Looking into the records in the higher portions of the Billboard Hot 100 from July 25, 1964 – fifty years ago today – is fun but unsurprising, like reading a favorite novel for the fifth time. I’ve been known to do that, read books five times or more, but I also read stuff I’ve never read before, combing the shelves at the local library for authors and titles new to me.
The parallel here is, of course, to go deeper into the Hot 100 from fifty years ago and find tunes that I’ve never heard (or may have heard but have since forgotten). Today’s exploration brings up six records from that long ago chart’s Bubbling Under section.
Parked at the very bottom of the Bubbling Under section, at No. 135, is one of those oddities: A performer’s only listed record sitting in the lowest position possible for one week only. After giving it a listen, I might think that “A Casual Kiss” by Leon Peels, an R&B singer born in Arkansas and raised in California, might have deserved more attention. It’s a pretty record, but it’s offered in a doo-woppish style that likely sounded out-of-date by mid-1964. It would have made for a great slow dance, though. And it’s interesting to note that a few years earlier, Peels was the lead singer of the Blue Jays, who were themselves a one-hit wonder, with “Lover’s Island” going to No. 31 in 1961.
Sitting at No. 129, we find a record I have heard, although I didn’t recall it until this morning. “The Seventh Dawn” by Ferrante & Teicher is one of the movie themes the piano-playing duo frequently recorded, and it’s one of the 175 F&T tracks on my digital shelves. The 7th Dawn was a 1964 film about the Communist insurgency in Malaya after World War II; it starred, among others, William Holden and Susannah York. I don’t know about the movie, but the F&T single is actually kind of blah, and its chart performance reflects that. In four weeks of bubbling, the highest the record got was No. 124, a great distance from the duo’s best charting singles: “Exodus” went to No. 2 and “Tonight” from West Side Story went to No. 8, both in 1961.
With Fats Domino’s unmistakable voice and the R&B sax break, “Mary, Oh Mary” has some of the elements of Domino’s classic New Orleans work from the 1950s. But as good as the single sounds today – and it’s pretty darn good – it wasn’t what the marketplace was looking for in July 1964. “Mary, Oh Mary” was bubbling under at No. 127 fifty years ago; it would stay there one more week and then disappear. It was the 74th single Domino put in or near the pop chart since 1955. He would have three more records reach the Hot 100, but just barely, with two records going to No. 99 later in 1964, and his cover of the Beatles’ “Lady Madonna” reaching No. 100 in 1968.
Jerry Wallace’s name showed up here once before, when I wrote about his 1972 hit (No. 38 pop, No. 2 country, No. 9 AC), “If You Leave Me Tonight I’ll Cry,” which was used as a plot device in a January 1972 episode of Rod Serling’s Night Gallery. This morning, we’re listening to “It’s A Cotton Candy World” from its perch fifty years ago at No. 126. Three weeks later, the record, which is pleasant but no more than that, slipped into the Hot 100 and spent one week at No. 99. It was one of seventeen records the Missouri-born performer placed in or near the Hot 100 between 1958 and 1972. From 1965 into 1978, he placed nineteen records in the country Top 40, starting with “If You Leave Me . . .” and including its follow-up, “Do You Know What It’s Like To Be Lonesome,” which went to No. 2 on the country chart.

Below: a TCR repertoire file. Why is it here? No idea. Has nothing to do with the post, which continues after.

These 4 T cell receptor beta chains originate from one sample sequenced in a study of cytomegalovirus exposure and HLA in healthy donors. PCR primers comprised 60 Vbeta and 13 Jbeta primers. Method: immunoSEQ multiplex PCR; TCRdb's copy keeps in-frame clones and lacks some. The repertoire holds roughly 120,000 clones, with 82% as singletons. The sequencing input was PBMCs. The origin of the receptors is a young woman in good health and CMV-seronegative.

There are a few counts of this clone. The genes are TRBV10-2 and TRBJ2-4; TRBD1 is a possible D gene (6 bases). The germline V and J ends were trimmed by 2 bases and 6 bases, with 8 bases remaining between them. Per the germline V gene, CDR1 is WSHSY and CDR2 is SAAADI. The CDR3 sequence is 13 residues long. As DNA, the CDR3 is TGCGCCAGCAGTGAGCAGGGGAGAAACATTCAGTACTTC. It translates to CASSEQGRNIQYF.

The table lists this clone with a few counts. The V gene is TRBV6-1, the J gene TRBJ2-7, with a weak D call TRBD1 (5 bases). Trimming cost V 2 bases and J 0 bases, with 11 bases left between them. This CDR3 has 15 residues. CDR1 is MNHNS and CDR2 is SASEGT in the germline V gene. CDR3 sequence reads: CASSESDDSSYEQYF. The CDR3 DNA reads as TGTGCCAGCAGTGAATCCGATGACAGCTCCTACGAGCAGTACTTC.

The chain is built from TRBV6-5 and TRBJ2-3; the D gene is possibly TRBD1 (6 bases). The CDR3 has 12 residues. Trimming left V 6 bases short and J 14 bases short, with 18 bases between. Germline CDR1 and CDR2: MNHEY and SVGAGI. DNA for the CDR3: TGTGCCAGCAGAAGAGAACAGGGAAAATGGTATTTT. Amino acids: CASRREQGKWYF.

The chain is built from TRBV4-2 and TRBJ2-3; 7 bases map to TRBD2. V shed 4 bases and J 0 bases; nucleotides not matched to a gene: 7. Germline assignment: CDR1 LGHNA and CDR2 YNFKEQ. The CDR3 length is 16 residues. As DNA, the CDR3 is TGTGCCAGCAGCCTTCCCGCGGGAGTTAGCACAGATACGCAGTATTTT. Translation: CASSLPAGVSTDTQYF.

Moving up ten slots in that long-ago Bubbling Under section, we find at No. 116 an updated version of a famed American song. “Frankie & Johnnie” was likely a Nineteenth Century folk song but its origins are misty, says Wikipedia. (For those interested in popular music history, the story of the song, as told at Wikipedia, is fascinating.) Either way, the tale of Frankie and her two-timing man showed up in the Hot 100 five times between 1959 and 1966, with the best-performing version being Sam Cooke’s 1963 take, which went to No. 14 (No. 4 R&B). The version we’re interested in this morning is, as the record label says, “The New ‘Frankie and Johnnie’ Song” by the Greenwood County Singers. One of two charting records for the California-based group, which included a young Van Dyke Parks, the record would move into the Hot 100 a week later and eventually climb to No. 75 (No. 15 AC).
You might remember the nursery rhyme:
Bobby Shafto’s gone to sea,
Silver buckles at his knee;
He’ll come back and marry me,
Bonny Bobby Shafto!
Well, fifty years ago this week, Bobby Shafto was Bubbling Under, with “She’s My Girl” sitting at No. 105. The English singer, about whom even Joel Whitburn seems to know little, was, one would think, stage-named after the subject of the nursery rhyme, who was likely, says Wikipedia, “a resident of Hollybrook, County Wicklow, Ireland, who died in 1737.” Or the singing Shafto could have been stage-named for Robert Shafto, an Eighteenth Century member of the British Parliament. Or the singer’s parents might have actually carried the surname Shafto and decided to saddle their son from his birth with that burdensome name. I don’t know, but I lean toward its being the silly brainstorm of the singer’s manager or some promotions person employed by the Rust label. In any case, the record was not bad, but it really went nowhere, spending one week at No. 99 before bubbling back down to where we found it. It was Shafto’s only charting single.